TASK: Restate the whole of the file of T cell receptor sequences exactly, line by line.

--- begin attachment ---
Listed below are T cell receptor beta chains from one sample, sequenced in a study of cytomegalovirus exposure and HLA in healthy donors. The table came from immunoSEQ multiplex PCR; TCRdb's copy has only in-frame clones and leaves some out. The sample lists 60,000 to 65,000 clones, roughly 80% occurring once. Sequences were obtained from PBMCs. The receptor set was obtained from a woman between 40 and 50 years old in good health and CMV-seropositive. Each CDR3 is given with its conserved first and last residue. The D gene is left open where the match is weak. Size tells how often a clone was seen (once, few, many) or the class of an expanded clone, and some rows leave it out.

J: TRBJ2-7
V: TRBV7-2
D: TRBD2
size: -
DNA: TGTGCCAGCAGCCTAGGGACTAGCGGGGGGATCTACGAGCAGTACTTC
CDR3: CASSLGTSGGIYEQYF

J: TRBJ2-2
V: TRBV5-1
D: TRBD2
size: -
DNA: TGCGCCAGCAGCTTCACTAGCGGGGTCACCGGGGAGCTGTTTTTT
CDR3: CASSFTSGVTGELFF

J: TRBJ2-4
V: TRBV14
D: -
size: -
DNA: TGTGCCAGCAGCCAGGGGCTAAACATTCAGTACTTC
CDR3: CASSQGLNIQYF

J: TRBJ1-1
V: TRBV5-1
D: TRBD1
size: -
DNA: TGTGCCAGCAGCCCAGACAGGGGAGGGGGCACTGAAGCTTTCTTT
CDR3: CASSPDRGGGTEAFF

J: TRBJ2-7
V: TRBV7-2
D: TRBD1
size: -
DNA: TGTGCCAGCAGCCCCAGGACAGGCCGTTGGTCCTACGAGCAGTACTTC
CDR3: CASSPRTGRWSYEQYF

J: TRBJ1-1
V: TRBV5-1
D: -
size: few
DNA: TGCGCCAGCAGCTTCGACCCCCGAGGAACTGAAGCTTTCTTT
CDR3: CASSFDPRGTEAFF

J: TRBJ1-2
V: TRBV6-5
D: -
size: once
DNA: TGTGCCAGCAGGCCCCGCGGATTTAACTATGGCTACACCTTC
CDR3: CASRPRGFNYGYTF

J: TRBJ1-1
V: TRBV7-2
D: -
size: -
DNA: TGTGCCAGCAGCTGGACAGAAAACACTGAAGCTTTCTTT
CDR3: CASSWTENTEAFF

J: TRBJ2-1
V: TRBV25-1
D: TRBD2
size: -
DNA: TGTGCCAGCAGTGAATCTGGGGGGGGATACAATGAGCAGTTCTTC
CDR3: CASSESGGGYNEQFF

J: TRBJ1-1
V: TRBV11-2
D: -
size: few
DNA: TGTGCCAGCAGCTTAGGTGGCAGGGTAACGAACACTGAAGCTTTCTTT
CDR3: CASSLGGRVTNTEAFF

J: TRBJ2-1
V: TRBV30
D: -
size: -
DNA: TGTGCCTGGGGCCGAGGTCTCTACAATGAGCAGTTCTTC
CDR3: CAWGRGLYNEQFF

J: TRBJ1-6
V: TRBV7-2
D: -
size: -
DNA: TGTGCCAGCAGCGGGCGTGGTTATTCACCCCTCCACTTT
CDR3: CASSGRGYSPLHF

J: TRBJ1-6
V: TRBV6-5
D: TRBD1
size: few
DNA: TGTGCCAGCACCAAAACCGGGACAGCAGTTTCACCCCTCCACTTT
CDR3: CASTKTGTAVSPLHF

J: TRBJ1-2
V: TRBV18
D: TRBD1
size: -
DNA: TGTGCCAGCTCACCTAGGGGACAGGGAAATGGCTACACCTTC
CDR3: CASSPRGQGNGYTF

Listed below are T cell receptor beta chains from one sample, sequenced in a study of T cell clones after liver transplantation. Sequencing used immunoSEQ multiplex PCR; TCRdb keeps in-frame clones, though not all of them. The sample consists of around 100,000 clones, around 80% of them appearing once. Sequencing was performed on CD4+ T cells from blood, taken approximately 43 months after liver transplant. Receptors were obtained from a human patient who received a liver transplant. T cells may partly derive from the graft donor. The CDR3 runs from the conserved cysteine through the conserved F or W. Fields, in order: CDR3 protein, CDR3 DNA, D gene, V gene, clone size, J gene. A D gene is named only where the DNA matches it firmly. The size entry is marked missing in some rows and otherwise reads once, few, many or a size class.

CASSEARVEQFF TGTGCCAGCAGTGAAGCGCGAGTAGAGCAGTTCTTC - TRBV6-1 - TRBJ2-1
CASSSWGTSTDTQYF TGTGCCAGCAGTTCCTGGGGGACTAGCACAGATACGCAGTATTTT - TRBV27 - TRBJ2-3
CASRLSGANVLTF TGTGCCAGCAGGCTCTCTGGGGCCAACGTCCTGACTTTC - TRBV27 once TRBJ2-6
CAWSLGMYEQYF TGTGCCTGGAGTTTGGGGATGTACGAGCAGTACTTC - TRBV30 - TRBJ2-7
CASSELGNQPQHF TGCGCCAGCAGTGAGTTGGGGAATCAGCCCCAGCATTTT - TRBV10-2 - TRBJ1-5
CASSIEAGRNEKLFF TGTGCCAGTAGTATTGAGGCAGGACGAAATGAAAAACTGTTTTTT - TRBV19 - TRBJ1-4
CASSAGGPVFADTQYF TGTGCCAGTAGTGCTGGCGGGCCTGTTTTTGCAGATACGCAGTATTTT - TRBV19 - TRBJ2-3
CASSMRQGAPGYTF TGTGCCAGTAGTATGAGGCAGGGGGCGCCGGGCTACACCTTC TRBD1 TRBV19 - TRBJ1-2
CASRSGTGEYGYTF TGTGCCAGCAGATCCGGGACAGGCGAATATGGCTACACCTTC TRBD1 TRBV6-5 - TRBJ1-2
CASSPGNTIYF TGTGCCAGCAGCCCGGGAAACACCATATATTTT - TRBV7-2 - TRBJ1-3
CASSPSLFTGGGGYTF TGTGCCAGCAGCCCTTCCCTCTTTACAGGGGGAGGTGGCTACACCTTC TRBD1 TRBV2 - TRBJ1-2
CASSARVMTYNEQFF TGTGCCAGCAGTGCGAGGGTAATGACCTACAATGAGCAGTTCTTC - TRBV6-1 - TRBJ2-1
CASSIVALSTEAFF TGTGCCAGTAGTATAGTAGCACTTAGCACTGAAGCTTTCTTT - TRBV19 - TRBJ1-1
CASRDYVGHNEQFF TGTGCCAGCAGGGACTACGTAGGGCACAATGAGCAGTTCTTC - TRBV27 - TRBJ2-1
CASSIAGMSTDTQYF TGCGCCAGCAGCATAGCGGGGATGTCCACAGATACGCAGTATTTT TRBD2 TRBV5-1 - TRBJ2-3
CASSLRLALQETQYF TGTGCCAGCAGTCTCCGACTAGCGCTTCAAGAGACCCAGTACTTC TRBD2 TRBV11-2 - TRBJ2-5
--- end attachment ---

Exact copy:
Listed below are T cell receptor beta chains from one sample, sequenced in a study of cytomegalovirus exposure and HLA in healthy donors. The table came from immunoSEQ multiplex PCR; TCRdb's copy has only in-frame clones and leaves some out. The sample lists 60,000 to 65,000 clones, roughly 80% occurring once. Sequences were obtained from PBMCs. The receptor set was obtained from a woman between 40 and 50 years old in good health and CMV-seropositive. Each CDR3 is given with its conserved first and last residue. The D gene is left open where the match is weak. Size tells how often a clone was seen (once, few, many) or the class of an expanded clone, and some rows leave it out.

J: TRBJ2-7
V: TRBV7-2
D: TRBD2
size: -
DNA: TGTGCCAGCAGCCTAGGGACTAGCGGGGGGATCTACGAGCAGTACTTC
CDR3: CASSLGTSGGIYEQYF

J: TRBJ2-2
V: TRBV5-1
D: TRBD2
size: -
DNA: TGCGCCAGCAGCTTCACTAGCGGGGTCACCGGGGAGCTGTTTTTT
CDR3: CASSFTSGVTGELFF

J: TRBJ2-4
V: TRBV14
D: -
size: -
DNA: TGTGCCAGCAGCCAGGGGCTAAACATTCAGTACTTC
CDR3: CASSQGLNIQYF

J: TRBJ1-1
V: TRBV5-1
D: TRBD1
size: -
DNA: TGTGCCAGCAGCCCAGACAGGGGAGGGGGCACTGAAGCTTTCTTT
CDR3: CASSPDRGGGTEAFF

J: TRBJ2-7
V: TRBV7-2
D: TRBD1
size: -
DNA: TGTGCCAGCAGCCCCAGGACAGGCCGTTGGTCCTACGAGCAGTACTTC
CDR3: CASSPRTGRWSYEQYF

J: TRBJ1-1
V: TRBV5-1
D: -
size: few
DNA: TGCGCCAGCAGCTTCGACCCCCGAGGAACTGAAGCTTTCTTT
CDR3: CASSFDPRGTEAFF

J: TRBJ1-2
V: TRBV6-5
D: -
size: once
DNA: TGTGCCAGCAGGCCCCGCGGATTTAACTATGGCTACACCTTC
CDR3: CASRPRGFNYGYTF

J: TRBJ1-1
V: TRBV7-2
D: -
size: -
DNA: TGTGCCAGCAGCTGGACAGAAAACACTGAAGCTTTCTTT
CDR3: CASSWTENTEAFF

J: TRBJ2-1
V: TRBV25-1
D: TRBD2
size: -
DNA: TGTGCCAGCAGTGAATCTGGGGGGGGATACAATGAGCAGTTCTTC
CDR3: CASSESGGGYNEQFF

J: TRBJ1-1
V: TRBV11-2
D: -
size: few
DNA: TGTGCCAGCAGCTTAGGTGGCAGGGTAACGAACACTGAAGCTTTCTTT
CDR3: CASSLGGRVTNTEAFF

J: TRBJ2-1
V: TRBV30
D: -
size: -
DNA: TGTGCCTGGGGCCGAGGTCTCTACAATGAGCAGTTCTTC
CDR3: CAWGRGLYNEQFF

J: TRBJ1-6
V: TRBV7-2
D: -
size: -
DNA: TGTGCCAGCAGCGGGCGTGGTTATTCACCCCTCCACTTT
CDR3: CASSGRGYSPLHF

J: TRBJ1-6
V: TRBV6-5
D: TRBD1
size: few
DNA: TGTGCCAGCACCAAAACCGGGACAGCAGTTTCACCCCTCCACTTT
CDR3: CASTKTGTAVSPLHF

J: TRBJ1-2
V: TRBV18
D: TRBD1
size: -
DNA: TGTGCCAGCTCACCTAGGGGACAGGGAAATGGCTACACCTTC
CDR3: CASSPRGQGNGYTF

Listed below are T cell receptor beta chains from one sample, sequenced in a study of T cell clones after liver transplantation. Sequencing used immunoSEQ multiplex PCR; TCRdb keeps in-frame clones, though not all of them. The sample consists of around 100,000 clones, around 80% of them appearing once. Sequencing was performed on CD4+ T cells from blood, taken approximately 43 months after liver transplant. Receptors were obtained from a human patient who received a liver transplant. T cells may partly derive from the graft donor. The CDR3 runs from the conserved cysteine through the conserved F or W. Fields, in order: CDR3 protein, CDR3 DNA, D gene, V gene, clone size, J gene. A D gene is named only where the DNA matches it firmly. The size entry is marked missing in some rows and otherwise reads once, few, many or a size class.

CASSEARVEQFF TGTGCCAGCAGTGAAGCGCGAGTAGAGCAGTTCTTC - TRBV6-1 - TRBJ2-1
CASSSWGTSTDTQYF TGTGCCAGCAGTTCCTGGGGGACTAGCACAGATACGCAGTATTTT - TRBV27 - TRBJ2-3
CASRLSGANVLTF TGTGCCAGCAGGCTCTCTGGGGCCAACGTCCTGACTTTC - TRBV27 once TRBJ2-6
CAWSLGMYEQYF TGTGCCTGGAGTTTGGGGATGTACGAGCAGTACTTC - TRBV30 - TRBJ2-7
CASSELGNQPQHF TGCGCCAGCAGTGAGTTGGGGAATCAGCCCCAGCATTTT - TRBV10-2 - TRBJ1-5
CASSIEAGRNEKLFF TGTGCCAGTAGTATTGAGGCAGGACGAAATGAAAAACTGTTTTTT - TRBV19 - TRBJ1-4
CASSAGGPVFADTQYF TGTGCCAGTAGTGCTGGCGGGCCTGTTTTTGCAGATACGCAGTATTTT - TRBV19 - TRBJ2-3
CASSMRQGAPGYTF TGTGCCAGTAGTATGAGGCAGGGGGCGCCGGGCTACACCTTC TRBD1 TRBV19 - TRBJ1-2
CASRSGTGEYGYTF TGTGCCAGCAGATCCGGGACAGGCGAATATGGCTACACCTTC TRBD1 TRBV6-5 - TRBJ1-2
CASSPGNTIYF TGTGCCAGCAGCCCGGGAAACACCATATATTTT - TRBV7-2 - TRBJ1-3
CASSPSLFTGGGGYTF TGTGCCAGCAGCCCTTCCCTCTTTACAGGGGGAGGTGGCTACACCTTC TRBD1 TRBV2 - TRBJ1-2
CASSARVMTYNEQFF TGTGCCAGCAGTGCGAGGGTAATGACCTACAATGAGCAGTTCTTC - TRBV6-1 - TRBJ2-1
CASSIVALSTEAFF TGTGCCAGTAGTATAGTAGCACTTAGCACTGAAGCTTTCTTT - TRBV19 - TRBJ1-1
CASRDYVGHNEQFF TGTGCCAGCAGGGACTACGTAGGGCACAATGAGCAGTTCTTC - TRBV27 - TRBJ2-1
CASSIAGMSTDTQYF TGCGCCAGCAGCATAGCGGGGATGTCCACAGATACGCAGTATTTT TRBD2 TRBV5-1 - TRBJ2-3
CASSLRLALQETQYF TGTGCCAGCAGTCTCCGACTAGCGCTTCAAGAGACCCAGTACTTC TRBD2 TRBV11-2 - TRBJ2-5